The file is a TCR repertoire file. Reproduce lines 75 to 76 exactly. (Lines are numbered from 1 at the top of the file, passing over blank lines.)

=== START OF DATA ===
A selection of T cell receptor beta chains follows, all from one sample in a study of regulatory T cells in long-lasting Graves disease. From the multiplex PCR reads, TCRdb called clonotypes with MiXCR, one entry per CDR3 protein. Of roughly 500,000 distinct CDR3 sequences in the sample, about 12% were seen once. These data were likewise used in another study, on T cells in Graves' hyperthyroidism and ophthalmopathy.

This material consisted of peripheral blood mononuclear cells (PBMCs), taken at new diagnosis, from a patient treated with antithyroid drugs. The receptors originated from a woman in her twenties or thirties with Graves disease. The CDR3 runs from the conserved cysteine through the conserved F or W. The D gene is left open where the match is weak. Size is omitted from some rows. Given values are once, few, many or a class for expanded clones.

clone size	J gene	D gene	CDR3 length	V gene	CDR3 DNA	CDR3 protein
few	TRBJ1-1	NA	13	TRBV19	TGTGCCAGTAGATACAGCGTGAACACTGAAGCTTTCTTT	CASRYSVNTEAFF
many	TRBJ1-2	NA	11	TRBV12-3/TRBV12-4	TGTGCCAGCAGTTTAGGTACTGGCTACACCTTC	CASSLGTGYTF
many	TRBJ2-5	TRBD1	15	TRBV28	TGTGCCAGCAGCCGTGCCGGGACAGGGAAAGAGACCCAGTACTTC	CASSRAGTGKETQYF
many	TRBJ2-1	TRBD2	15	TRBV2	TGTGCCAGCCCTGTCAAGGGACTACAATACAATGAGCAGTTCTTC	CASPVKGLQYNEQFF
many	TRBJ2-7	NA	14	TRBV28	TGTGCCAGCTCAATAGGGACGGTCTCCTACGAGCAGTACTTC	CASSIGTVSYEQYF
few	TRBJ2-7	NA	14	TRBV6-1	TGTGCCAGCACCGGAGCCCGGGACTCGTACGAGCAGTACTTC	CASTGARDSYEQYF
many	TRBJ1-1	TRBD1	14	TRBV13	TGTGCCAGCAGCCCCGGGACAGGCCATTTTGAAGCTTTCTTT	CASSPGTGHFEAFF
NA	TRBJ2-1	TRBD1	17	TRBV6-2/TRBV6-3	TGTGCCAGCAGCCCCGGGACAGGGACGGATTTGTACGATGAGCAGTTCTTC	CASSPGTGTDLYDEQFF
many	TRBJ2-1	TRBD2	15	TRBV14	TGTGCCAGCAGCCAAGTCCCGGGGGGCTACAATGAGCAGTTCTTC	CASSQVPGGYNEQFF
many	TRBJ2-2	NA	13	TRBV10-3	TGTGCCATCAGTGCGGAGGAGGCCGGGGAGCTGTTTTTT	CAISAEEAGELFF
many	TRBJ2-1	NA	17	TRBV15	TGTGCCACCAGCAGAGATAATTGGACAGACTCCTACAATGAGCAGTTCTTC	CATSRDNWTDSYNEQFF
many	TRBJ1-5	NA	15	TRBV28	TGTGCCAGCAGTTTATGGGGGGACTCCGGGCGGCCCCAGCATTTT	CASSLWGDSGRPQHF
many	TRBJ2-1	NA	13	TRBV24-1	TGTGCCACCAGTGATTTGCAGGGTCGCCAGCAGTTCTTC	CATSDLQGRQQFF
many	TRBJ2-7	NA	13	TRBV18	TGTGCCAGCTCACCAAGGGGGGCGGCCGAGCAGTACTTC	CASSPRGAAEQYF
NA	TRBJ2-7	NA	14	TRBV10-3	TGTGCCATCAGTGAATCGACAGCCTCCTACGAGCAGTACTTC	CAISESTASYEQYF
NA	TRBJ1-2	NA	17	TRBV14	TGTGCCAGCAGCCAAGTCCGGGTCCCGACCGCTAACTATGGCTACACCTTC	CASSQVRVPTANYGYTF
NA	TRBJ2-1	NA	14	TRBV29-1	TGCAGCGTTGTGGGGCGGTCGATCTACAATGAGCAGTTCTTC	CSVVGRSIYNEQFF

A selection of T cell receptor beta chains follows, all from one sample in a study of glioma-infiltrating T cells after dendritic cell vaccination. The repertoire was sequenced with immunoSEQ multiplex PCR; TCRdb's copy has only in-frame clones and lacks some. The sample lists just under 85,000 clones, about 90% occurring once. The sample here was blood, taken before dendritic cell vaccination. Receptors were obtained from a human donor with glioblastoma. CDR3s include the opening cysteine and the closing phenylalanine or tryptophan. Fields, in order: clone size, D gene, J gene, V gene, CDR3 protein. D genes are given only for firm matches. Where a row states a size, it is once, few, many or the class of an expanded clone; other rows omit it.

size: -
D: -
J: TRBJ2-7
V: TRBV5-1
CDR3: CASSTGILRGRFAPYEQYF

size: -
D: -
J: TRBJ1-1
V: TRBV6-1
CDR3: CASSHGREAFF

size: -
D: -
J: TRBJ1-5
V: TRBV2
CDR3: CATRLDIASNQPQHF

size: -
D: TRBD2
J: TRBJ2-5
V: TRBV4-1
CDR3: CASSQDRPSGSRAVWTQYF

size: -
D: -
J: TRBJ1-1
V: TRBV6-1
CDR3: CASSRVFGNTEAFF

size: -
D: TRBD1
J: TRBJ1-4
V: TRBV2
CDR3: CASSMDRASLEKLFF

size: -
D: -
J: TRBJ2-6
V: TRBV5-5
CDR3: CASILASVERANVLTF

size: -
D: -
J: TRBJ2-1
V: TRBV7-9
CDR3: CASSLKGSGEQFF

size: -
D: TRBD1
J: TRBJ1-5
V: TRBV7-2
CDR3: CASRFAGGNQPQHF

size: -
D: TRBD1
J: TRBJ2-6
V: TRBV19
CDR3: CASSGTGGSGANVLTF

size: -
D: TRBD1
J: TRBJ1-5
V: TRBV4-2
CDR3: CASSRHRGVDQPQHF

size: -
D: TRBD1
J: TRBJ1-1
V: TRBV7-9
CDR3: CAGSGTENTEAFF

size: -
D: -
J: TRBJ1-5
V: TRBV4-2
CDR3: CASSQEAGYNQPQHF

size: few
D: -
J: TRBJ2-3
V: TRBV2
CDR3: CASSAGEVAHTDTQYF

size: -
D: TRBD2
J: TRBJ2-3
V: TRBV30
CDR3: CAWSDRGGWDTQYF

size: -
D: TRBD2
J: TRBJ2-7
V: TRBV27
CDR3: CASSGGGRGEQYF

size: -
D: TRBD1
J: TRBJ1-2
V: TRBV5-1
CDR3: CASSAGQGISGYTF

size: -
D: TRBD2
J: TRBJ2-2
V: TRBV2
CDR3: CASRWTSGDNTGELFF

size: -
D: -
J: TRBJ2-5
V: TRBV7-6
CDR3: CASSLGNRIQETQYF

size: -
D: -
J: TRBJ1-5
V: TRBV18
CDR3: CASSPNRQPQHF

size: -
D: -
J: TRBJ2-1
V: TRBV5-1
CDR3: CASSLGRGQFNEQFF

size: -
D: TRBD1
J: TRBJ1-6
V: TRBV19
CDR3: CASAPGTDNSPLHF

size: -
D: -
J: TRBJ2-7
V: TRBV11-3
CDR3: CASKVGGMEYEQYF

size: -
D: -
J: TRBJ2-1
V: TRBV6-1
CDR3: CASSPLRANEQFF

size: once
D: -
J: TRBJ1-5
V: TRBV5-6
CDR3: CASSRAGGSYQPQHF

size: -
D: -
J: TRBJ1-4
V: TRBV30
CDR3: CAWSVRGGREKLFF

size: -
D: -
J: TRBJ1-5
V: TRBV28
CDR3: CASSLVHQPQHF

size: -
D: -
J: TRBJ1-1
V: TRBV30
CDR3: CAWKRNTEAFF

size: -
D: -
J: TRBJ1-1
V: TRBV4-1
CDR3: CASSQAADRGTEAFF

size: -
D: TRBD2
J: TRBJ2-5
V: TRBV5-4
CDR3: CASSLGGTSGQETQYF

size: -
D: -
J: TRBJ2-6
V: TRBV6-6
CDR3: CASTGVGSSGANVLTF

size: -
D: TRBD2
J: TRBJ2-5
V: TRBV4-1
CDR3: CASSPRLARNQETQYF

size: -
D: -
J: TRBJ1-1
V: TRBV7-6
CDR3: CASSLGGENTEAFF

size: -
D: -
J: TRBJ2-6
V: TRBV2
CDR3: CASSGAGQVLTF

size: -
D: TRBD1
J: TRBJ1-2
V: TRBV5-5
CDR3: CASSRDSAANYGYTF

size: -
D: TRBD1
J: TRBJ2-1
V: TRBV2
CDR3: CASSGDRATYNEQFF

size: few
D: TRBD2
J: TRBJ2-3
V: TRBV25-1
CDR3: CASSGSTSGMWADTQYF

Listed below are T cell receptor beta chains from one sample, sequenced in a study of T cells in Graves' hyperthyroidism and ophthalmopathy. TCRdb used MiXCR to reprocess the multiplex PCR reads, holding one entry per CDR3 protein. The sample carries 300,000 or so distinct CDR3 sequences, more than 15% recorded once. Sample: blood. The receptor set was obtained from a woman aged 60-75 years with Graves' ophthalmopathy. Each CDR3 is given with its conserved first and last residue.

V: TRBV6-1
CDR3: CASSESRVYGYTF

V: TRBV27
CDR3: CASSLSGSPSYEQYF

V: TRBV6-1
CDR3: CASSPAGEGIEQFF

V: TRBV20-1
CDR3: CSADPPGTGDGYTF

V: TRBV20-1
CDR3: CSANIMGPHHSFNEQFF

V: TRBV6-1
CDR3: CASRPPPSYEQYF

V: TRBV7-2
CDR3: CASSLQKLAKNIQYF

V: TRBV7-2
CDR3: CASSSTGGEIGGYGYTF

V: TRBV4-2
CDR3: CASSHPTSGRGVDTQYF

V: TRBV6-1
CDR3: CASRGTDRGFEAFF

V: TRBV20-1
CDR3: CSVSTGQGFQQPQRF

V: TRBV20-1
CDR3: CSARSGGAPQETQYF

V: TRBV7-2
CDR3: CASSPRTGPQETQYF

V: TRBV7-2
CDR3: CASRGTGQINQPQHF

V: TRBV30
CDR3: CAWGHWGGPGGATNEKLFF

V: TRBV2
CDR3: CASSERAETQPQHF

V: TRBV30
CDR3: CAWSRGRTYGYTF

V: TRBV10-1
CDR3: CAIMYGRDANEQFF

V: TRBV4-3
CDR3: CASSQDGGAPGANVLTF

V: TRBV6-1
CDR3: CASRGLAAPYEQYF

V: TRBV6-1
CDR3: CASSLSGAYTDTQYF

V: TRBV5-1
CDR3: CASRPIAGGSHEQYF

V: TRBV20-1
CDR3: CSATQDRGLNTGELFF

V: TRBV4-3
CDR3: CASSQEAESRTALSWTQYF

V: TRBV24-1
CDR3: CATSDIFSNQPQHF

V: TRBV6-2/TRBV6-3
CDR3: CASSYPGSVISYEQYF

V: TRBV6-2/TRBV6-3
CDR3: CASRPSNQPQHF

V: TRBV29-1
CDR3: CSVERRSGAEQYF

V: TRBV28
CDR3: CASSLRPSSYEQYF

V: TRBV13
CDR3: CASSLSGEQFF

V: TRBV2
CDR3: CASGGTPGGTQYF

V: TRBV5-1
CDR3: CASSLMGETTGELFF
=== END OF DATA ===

V: TRBV4-2
CDR3: CASSRHRGVDQPQHF